The Mongols became the most famous horsemen-warriors in history, under the banner of Genghis Khan, who united the Mongolian tribes into an army that conquered most of the known world, including China, Turkey, Persia and Russia. But the Khan had more in mind than just spilling blood throughout the globe. Though ruthless when necessary, he believed in and followed a strict code of ethics based upon his peoples' traditions. Contrary to the barbarian image, Genghis Khan has been portrayed by more recent scholars as an inspiring, often generous and visionary leader; he believed in education, cultural enlightenment, and stability for his people in a harsh world. Nevertheless, the man could wield a sword.
The first film in a planned trilogy, Mongol begins Khan's childhood, when he was called "Temudgin," depicting his perilous-as in filled with several close calls-journey to adulthood and ending with his rise to power, when he unites the Mongolian tribes into a massive army. Japanese actor Asano Tadanobu (Last Life in the Universe) plays Genghis Khan with masterful subtlety and power. Borte (Chinese newcomer Khulan Chuluun), the love of the Khan's life, also becomes his most clever and trusted advisor, although they are forced to spend years apart at a time.
This is "horse culture" at its pinnacle. The Mongols relied on horses for transportation in a largely nomadic lifestyle. And, according to the historian Donald Kagan's book The History of Warfare, Genghis Khan's mastery of mounted archery allowed him to devastate his enemies. He rarely won battles by direct engagement (but instead by picking off enemies with arrows), thereby changing the course of warfare. Seemingly impossible-to-film scenes depict warriors using only their legs to guide their horses, freeing their hands in order to slice and dice with double swords, or to let fly with lethal bows and arrows while at a full gallop. For battle scene fans, the segment where a column of riders emerges from the ranks of archers, delving into double-bladed battle is ingenious, reminiscent of Braveheart. But overall, Mongol's closest comparison of another movie would have to be Lawrence of Arabia: the endless spaces, the challenging terrain; the sweepingly epic, against-all-odds nature of both films; and of course the countless hordes of horses.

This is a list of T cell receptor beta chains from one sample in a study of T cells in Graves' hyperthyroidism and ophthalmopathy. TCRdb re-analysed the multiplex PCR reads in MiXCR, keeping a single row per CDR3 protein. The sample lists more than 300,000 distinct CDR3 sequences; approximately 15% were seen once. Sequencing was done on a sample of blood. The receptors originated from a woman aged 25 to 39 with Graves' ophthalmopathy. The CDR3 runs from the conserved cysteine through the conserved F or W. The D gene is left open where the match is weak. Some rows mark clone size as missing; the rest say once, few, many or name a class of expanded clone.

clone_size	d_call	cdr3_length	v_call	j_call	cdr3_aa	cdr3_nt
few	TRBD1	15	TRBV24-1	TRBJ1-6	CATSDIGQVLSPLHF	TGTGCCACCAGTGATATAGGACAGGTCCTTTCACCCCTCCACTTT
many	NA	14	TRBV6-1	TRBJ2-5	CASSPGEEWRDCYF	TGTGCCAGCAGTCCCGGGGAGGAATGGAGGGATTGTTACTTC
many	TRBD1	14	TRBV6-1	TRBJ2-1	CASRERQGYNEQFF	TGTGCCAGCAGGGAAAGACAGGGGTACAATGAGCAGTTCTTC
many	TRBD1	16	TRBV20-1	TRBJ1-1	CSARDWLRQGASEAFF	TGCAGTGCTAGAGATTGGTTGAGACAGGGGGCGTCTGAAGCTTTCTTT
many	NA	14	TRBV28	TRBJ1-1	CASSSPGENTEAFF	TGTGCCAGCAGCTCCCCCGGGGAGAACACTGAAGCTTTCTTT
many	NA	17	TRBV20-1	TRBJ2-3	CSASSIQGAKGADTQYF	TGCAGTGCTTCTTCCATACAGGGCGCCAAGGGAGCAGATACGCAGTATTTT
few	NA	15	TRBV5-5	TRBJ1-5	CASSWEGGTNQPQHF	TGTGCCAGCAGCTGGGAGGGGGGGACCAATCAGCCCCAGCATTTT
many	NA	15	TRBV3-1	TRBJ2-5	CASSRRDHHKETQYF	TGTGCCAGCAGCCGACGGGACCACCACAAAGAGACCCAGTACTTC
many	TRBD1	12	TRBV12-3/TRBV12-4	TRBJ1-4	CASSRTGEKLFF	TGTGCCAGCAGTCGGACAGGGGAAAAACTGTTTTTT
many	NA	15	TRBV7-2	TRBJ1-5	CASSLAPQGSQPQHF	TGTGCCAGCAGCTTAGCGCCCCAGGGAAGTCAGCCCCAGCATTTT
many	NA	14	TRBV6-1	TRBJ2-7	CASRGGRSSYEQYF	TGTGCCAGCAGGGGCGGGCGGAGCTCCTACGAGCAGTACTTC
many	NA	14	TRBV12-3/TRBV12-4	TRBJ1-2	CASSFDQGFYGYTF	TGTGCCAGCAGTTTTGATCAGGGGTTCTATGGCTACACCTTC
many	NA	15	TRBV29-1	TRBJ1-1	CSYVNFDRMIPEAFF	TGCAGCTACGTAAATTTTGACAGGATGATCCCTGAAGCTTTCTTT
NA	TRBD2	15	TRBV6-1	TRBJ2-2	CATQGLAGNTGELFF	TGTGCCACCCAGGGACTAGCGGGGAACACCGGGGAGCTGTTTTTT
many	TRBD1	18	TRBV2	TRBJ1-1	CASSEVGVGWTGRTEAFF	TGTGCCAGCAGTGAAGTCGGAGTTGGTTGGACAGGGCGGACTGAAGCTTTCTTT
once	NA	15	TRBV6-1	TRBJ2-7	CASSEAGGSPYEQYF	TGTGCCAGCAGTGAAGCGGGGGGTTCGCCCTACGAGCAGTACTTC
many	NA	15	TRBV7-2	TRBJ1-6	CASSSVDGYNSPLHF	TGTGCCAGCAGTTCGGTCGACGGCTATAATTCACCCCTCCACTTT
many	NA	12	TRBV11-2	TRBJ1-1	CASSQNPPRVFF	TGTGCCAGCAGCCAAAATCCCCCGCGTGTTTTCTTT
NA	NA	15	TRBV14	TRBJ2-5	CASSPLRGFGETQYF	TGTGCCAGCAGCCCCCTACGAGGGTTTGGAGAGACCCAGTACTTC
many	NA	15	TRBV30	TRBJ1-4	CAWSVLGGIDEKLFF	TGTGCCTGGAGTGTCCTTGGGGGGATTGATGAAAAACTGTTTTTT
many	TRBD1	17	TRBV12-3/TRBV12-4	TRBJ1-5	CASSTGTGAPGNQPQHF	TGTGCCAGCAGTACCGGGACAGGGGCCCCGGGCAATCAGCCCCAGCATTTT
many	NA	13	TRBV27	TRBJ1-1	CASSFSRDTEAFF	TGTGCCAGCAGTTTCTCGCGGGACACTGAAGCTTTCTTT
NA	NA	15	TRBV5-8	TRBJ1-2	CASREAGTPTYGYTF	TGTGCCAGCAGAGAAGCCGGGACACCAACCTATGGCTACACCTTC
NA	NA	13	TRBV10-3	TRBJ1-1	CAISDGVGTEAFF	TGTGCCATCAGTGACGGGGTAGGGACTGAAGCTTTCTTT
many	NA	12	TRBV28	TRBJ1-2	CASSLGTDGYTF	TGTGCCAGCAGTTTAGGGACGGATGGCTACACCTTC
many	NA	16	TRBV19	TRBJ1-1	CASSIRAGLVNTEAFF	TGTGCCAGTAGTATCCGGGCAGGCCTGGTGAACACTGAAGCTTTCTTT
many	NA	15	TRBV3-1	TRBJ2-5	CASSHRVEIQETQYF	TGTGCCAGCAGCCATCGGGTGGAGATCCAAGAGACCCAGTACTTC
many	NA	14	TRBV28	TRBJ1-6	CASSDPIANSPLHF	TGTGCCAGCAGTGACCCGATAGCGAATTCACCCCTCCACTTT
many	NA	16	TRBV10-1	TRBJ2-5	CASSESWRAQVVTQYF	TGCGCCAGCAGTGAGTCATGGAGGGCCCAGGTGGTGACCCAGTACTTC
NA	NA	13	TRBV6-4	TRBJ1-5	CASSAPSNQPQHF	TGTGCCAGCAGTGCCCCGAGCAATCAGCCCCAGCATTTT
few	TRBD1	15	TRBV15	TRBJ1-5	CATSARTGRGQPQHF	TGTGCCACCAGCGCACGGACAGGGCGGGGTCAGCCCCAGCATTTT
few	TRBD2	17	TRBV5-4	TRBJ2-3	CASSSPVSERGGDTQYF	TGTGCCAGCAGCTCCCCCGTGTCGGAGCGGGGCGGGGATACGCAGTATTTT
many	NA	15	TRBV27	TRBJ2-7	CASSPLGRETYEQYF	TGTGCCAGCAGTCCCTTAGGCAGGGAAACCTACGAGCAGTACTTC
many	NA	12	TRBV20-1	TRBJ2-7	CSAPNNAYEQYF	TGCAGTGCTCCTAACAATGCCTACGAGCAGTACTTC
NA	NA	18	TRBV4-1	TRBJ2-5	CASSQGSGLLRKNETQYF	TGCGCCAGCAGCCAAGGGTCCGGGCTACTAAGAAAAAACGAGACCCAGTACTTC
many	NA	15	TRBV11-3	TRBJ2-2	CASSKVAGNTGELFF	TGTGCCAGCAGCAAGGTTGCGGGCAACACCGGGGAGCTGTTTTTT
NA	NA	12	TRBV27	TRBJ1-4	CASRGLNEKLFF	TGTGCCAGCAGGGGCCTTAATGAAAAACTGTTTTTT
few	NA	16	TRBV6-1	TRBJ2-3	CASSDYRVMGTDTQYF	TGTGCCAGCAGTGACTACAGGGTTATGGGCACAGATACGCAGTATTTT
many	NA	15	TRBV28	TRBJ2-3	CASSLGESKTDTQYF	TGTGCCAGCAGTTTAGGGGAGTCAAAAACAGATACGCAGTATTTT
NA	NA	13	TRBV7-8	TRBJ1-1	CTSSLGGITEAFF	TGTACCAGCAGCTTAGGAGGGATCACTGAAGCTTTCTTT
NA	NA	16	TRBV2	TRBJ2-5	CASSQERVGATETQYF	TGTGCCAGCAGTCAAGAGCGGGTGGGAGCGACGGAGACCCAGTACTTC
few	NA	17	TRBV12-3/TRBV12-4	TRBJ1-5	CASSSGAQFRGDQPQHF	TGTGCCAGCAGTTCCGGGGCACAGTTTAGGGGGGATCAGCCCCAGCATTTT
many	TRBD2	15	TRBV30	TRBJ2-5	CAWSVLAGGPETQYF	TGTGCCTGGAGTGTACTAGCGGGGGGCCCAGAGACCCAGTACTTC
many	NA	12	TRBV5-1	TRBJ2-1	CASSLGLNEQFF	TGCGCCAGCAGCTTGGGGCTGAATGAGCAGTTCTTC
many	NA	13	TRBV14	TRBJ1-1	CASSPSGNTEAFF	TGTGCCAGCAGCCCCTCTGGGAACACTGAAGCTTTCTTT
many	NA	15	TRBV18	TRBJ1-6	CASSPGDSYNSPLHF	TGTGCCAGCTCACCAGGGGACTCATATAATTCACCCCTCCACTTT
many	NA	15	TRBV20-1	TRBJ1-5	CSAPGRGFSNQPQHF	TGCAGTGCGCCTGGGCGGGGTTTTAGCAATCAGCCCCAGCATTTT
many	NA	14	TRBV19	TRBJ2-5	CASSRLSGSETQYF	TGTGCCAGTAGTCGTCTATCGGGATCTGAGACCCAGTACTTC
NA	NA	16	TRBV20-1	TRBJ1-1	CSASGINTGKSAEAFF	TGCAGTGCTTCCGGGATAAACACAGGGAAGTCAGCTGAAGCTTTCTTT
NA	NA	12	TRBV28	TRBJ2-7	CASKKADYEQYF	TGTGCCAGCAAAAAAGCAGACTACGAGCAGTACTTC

Mongol lacks the melodramatic flourishes of Hollywood, though, and at times even resembles a documentary-style account of "life on the steppes." The horses are not the gorgeous steeds with shiny coats that prance through most modern films, instead we see dusty, shaggy mounts that more accurately reflect the period and place. The film is in Mongolian (with English subtitles), but it's easy to follow the story through the action. Cinematography captures the stark beauty of a cruel terrain, while using color sparingly yet powerfully. Combining these qualities with realistic costumes, Russian director Sergei Bodrov (Prisoner of the Mountains) shows his command of the period piece.
The film is long (just over two hours), and sometimes deliberately slow, but I didn't want it to end. Mongolian throat singing and indigenous instruments throughout, accompanied by a symphonic score, add to the stroy's haunting quality. So what's next for Genghis Khan and his mounted warriors? I'm already looking forward to the next installment, when they return for continuing yurt-to-yurt adventures.